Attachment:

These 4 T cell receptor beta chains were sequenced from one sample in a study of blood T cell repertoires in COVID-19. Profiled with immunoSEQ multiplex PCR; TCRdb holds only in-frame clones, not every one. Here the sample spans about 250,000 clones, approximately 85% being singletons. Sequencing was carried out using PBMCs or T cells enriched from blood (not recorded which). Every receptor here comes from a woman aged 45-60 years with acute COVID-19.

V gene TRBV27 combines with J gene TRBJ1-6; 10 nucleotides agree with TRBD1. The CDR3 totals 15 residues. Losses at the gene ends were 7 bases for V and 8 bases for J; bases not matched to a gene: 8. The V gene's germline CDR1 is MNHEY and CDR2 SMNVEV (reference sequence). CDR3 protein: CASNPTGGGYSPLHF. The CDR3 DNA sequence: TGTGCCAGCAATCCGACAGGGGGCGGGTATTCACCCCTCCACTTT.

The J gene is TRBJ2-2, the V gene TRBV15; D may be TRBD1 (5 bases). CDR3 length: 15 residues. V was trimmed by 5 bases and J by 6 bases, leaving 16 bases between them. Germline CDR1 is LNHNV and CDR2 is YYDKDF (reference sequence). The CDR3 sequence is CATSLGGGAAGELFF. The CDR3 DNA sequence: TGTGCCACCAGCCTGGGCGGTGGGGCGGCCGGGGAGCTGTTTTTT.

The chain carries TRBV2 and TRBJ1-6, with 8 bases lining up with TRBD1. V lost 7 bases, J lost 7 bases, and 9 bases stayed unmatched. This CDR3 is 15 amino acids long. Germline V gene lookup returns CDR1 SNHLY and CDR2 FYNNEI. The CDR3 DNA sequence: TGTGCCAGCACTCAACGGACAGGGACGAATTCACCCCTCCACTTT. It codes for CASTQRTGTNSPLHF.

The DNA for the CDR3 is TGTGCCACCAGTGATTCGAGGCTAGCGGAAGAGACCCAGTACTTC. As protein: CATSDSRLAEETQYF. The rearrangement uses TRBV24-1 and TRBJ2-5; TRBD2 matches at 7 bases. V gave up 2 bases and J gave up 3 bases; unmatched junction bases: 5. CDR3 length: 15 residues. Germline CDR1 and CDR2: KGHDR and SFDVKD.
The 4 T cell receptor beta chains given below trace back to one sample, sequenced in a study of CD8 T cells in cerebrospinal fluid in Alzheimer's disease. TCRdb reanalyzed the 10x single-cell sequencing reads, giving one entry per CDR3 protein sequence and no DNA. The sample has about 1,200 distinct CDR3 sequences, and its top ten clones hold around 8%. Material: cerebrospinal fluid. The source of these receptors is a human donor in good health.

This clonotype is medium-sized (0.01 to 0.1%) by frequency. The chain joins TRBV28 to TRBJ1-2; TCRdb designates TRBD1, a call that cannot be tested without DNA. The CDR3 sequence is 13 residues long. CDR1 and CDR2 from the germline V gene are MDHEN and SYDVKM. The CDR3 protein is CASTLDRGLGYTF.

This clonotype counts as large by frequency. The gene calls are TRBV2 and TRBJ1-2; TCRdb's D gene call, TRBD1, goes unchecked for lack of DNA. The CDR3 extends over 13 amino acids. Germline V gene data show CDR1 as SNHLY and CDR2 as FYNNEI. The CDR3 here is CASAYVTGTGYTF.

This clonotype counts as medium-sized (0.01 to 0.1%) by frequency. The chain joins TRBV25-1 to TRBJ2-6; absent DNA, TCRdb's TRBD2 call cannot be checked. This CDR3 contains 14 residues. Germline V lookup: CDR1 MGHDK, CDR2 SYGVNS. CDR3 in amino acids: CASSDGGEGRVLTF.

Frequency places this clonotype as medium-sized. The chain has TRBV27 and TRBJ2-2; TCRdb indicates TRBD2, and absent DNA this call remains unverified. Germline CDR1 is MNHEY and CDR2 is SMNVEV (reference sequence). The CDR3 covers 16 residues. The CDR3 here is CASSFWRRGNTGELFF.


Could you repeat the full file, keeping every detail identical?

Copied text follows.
These 4 T cell receptor beta chains were sequenced from one sample in a study of blood T cell repertoires in COVID-19. Profiled with immunoSEQ multiplex PCR; TCRdb holds only in-frame clones, not every one. Here the sample spans about 250,000 clones, approximately 85% being singletons. Sequencing was carried out using PBMCs or T cells enriched from blood (not recorded which). Every receptor here comes from a woman aged 45-60 years with acute COVID-19.

V gene TRBV27 combines with J gene TRBJ1-6; 10 nucleotides agree with TRBD1. The CDR3 totals 15 residues. Losses at the gene ends were 7 bases for V and 8 bases for J; bases not matched to a gene: 8. The V gene's germline CDR1 is MNHEY and CDR2 SMNVEV (reference sequence). CDR3 protein: CASNPTGGGYSPLHF. The CDR3 DNA sequence: TGTGCCAGCAATCCGACAGGGGGCGGGTATTCACCCCTCCACTTT.

The J gene is TRBJ2-2, the V gene TRBV15; D may be TRBD1 (5 bases). CDR3 length: 15 residues. V was trimmed by 5 bases and J by 6 bases, leaving 16 bases between them. Germline CDR1 is LNHNV and CDR2 is YYDKDF (reference sequence). The CDR3 sequence is CATSLGGGAAGELFF. The CDR3 DNA sequence: TGTGCCACCAGCCTGGGCGGTGGGGCGGCCGGGGAGCTGTTTTTT.

The chain carries TRBV2 and TRBJ1-6, with 8 bases lining up with TRBD1. V lost 7 bases, J lost 7 bases, and 9 bases stayed unmatched. This CDR3 is 15 amino acids long. Germline V gene lookup returns CDR1 SNHLY and CDR2 FYNNEI. The CDR3 DNA sequence: TGTGCCAGCACTCAACGGACAGGGACGAATTCACCCCTCCACTTT. It codes for CASTQRTGTNSPLHF.

The DNA for the CDR3 is TGTGCCACCAGTGATTCGAGGCTAGCGGAAGAGACCCAGTACTTC. As protein: CATSDSRLAEETQYF. The rearrangement uses TRBV24-1 and TRBJ2-5; TRBD2 matches at 7 bases. V gave up 2 bases and J gave up 3 bases; unmatched junction bases: 5. CDR3 length: 15 residues. Germline CDR1 and CDR2: KGHDR and SFDVKD.
The 4 T cell receptor beta chains given below trace back to one sample, sequenced in a study of CD8 T cells in cerebrospinal fluid in Alzheimer's disease. TCRdb reanalyzed the 10x single-cell sequencing reads, giving one entry per CDR3 protein sequence and no DNA. The sample has about 1,200 distinct CDR3 sequences, and its top ten clones hold around 8%. Material: cerebrospinal fluid. The source of these receptors is a human donor in good health.

This clonotype is medium-sized (0.01 to 0.1%) by frequency. The chain joins TRBV28 to TRBJ1-2; TCRdb designates TRBD1, a call that cannot be tested without DNA. The CDR3 sequence is 13 residues long. CDR1 and CDR2 from the germline V gene are MDHEN and SYDVKM. The CDR3 protein is CASTLDRGLGYTF.

This clonotype counts as large by frequency. The gene calls are TRBV2 and TRBJ1-2; TCRdb's D gene call, TRBD1, goes unchecked for lack of DNA. The CDR3 extends over 13 amino acids. Germline V gene data show CDR1 as SNHLY and CDR2 as FYNNEI. The CDR3 here is CASAYVTGTGYTF.

This clonotype counts as medium-sized (0.01 to 0.1%) by frequency. The chain joins TRBV25-1 to TRBJ2-6; absent DNA, TCRdb's TRBD2 call cannot be checked. This CDR3 contains 14 residues. Germline V lookup: CDR1 MGHDK, CDR2 SYGVNS. CDR3 in amino acids: CASSDGGEGRVLTF.

Frequency places this clonotype as medium-sized. The chain has TRBV27 and TRBJ2-2; TCRdb indicates TRBD2, and absent DNA this call remains unverified. Germline CDR1 is MNHEY and CDR2 is SMNVEV (reference sequence). The CDR3 covers 16 residues. The CDR3 here is CASSFWRRGNTGELFF.